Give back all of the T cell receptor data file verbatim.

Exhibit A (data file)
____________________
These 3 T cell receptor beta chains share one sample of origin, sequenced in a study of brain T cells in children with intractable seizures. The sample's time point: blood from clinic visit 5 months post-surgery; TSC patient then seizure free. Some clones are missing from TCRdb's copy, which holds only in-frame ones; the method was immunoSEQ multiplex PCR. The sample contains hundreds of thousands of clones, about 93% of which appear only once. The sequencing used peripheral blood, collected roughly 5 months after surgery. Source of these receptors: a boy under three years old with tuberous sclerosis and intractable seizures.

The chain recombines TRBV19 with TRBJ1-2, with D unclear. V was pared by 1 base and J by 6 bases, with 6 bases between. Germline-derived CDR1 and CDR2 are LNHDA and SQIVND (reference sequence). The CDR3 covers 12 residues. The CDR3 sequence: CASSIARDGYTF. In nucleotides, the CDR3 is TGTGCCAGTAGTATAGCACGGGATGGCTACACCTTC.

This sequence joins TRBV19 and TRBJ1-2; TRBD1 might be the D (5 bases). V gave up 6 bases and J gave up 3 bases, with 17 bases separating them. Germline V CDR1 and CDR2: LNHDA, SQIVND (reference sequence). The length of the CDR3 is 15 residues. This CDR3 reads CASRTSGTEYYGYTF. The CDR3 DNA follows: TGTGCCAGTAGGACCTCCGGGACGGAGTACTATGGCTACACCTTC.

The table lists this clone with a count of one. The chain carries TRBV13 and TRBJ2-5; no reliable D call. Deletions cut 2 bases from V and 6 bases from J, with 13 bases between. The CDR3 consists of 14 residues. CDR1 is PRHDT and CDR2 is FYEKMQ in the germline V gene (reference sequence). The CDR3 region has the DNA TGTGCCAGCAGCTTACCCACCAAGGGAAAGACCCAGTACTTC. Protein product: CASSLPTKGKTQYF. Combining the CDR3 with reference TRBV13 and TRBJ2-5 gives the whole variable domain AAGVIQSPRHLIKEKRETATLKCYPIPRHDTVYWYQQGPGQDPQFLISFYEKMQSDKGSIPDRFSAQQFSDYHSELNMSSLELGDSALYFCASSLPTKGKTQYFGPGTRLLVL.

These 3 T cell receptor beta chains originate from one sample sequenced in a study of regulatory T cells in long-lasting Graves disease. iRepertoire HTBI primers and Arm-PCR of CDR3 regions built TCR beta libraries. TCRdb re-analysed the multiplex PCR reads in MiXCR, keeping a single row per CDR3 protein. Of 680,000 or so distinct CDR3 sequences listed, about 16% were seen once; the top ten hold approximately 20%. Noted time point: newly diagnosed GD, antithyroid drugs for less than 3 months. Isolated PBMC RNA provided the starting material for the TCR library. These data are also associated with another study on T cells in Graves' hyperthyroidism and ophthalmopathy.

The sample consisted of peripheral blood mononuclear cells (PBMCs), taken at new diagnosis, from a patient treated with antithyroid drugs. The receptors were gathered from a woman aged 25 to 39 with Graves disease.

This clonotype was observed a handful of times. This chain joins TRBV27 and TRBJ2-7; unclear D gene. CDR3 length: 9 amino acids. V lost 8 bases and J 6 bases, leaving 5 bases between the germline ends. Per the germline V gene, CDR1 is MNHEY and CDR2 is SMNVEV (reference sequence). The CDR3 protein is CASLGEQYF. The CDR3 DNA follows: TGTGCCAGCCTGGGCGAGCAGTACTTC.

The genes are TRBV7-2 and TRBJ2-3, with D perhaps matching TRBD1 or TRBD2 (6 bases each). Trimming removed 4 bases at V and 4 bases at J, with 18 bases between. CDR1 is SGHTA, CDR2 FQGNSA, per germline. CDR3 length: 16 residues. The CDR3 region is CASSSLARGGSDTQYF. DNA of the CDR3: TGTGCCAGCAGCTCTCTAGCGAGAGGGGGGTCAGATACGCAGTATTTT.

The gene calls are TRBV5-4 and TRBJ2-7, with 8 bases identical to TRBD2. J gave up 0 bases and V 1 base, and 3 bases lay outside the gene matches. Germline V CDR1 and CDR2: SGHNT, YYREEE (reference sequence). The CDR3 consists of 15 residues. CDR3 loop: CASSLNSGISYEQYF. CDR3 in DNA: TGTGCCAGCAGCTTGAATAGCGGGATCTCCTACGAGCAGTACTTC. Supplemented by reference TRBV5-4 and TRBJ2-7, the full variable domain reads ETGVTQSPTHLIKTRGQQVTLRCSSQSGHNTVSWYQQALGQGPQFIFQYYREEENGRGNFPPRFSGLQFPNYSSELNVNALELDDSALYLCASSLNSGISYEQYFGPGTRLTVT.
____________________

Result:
These 3 T cell receptor beta chains share one sample of origin, sequenced in a study of brain T cells in children with intractable seizures. The sample's time point: blood from clinic visit 5 months post-surgery; TSC patient then seizure free. Some clones are missing from TCRdb's copy, which holds only in-frame ones; the method was immunoSEQ multiplex PCR. The sample contains hundreds of thousands of clones, about 93% of which appear only once. The sequencing used peripheral blood, collected roughly 5 months after surgery. Source of these receptors: a boy under three years old with tuberous sclerosis and intractable seizures.

The chain recombines TRBV19 with TRBJ1-2, with D unclear. V was pared by 1 base and J by 6 bases, with 6 bases between. Germline-derived CDR1 and CDR2 are LNHDA and SQIVND (reference sequence). The CDR3 covers 12 residues. The CDR3 sequence: CASSIARDGYTF. In nucleotides, the CDR3 is TGTGCCAGTAGTATAGCACGGGATGGCTACACCTTC.

This sequence joins TRBV19 and TRBJ1-2; TRBD1 might be the D (5 bases). V gave up 6 bases and J gave up 3 bases, with 17 bases separating them. Germline V CDR1 and CDR2: LNHDA, SQIVND (reference sequence). The length of the CDR3 is 15 residues. This CDR3 reads CASRTSGTEYYGYTF. The CDR3 DNA follows: TGTGCCAGTAGGACCTCCGGGACGGAGTACTATGGCTACACCTTC.

The table lists this clone with a count of one. The chain carries TRBV13 and TRBJ2-5; no reliable D call. Deletions cut 2 bases from V and 6 bases from J, with 13 bases between. The CDR3 consists of 14 residues. CDR1 is PRHDT and CDR2 is FYEKMQ in the germline V gene (reference sequence). The CDR3 region has the DNA TGTGCCAGCAGCTTACCCACCAAGGGAAAGACCCAGTACTTC. Protein product: CASSLPTKGKTQYF. Combining the CDR3 with reference TRBV13 and TRBJ2-5 gives the whole variable domain AAGVIQSPRHLIKEKRETATLKCYPIPRHDTVYWYQQGPGQDPQFLISFYEKMQSDKGSIPDRFSAQQFSDYHSELNMSSLELGDSALYFCASSLPTKGKTQYFGPGTRLLVL.

These 3 T cell receptor beta chains originate from one sample sequenced in a study of regulatory T cells in long-lasting Graves disease. iRepertoire HTBI primers and Arm-PCR of CDR3 regions built TCR beta libraries. TCRdb re-analysed the multiplex PCR reads in MiXCR, keeping a single row per CDR3 protein. Of 680,000 or so distinct CDR3 sequences listed, about 16% were seen once; the top ten hold approximately 20%. Noted time point: newly diagnosed GD, antithyroid drugs for less than 3 months. Isolated PBMC RNA provided the starting material for the TCR library. These data are also associated with another study on T cells in Graves' hyperthyroidism and ophthalmopathy.

The sample consisted of peripheral blood mononuclear cells (PBMCs), taken at new diagnosis, from a patient treated with antithyroid drugs. The receptors were gathered from a woman aged 25 to 39 with Graves disease.

This clonotype was observed a handful of times. This chain joins TRBV27 and TRBJ2-7; unclear D gene. CDR3 length: 9 amino acids. V lost 8 bases and J 6 bases, leaving 5 bases between the germline ends. Per the germline V gene, CDR1 is MNHEY and CDR2 is SMNVEV (reference sequence). The CDR3 protein is CASLGEQYF. The CDR3 DNA follows: TGTGCCAGCCTGGGCGAGCAGTACTTC.

The genes are TRBV7-2 and TRBJ2-3, with D perhaps matching TRBD1 or TRBD2 (6 bases each). Trimming removed 4 bases at V and 4 bases at J, with 18 bases between. CDR1 is SGHTA, CDR2 FQGNSA, per germline. CDR3 length: 16 residues. The CDR3 region is CASSSLARGGSDTQYF. DNA of the CDR3: TGTGCCAGCAGCTCTCTAGCGAGAGGGGGGTCAGATACGCAGTATTTT.

The gene calls are TRBV5-4 and TRBJ2-7, with 8 bases identical to TRBD2. J gave up 0 bases and V 1 base, and 3 bases lay outside the gene matches. Germline V CDR1 and CDR2: SGHNT, YYREEE (reference sequence). The CDR3 consists of 15 residues. CDR3 loop: CASSLNSGISYEQYF. CDR3 in DNA: TGTGCCAGCAGCTTGAATAGCGGGATCTCCTACGAGCAGTACTTC. Supplemented by reference TRBV5-4 and TRBJ2-7, the full variable domain reads ETGVTQSPTHLIKTRGQQVTLRCSSQSGHNTVSWYQQALGQGPQFIFQYYREEENGRGNFPPRFSGLQFPNYSSELNVNALELDDSALYLCASSLNSGISYEQYFGPGTRLTVT.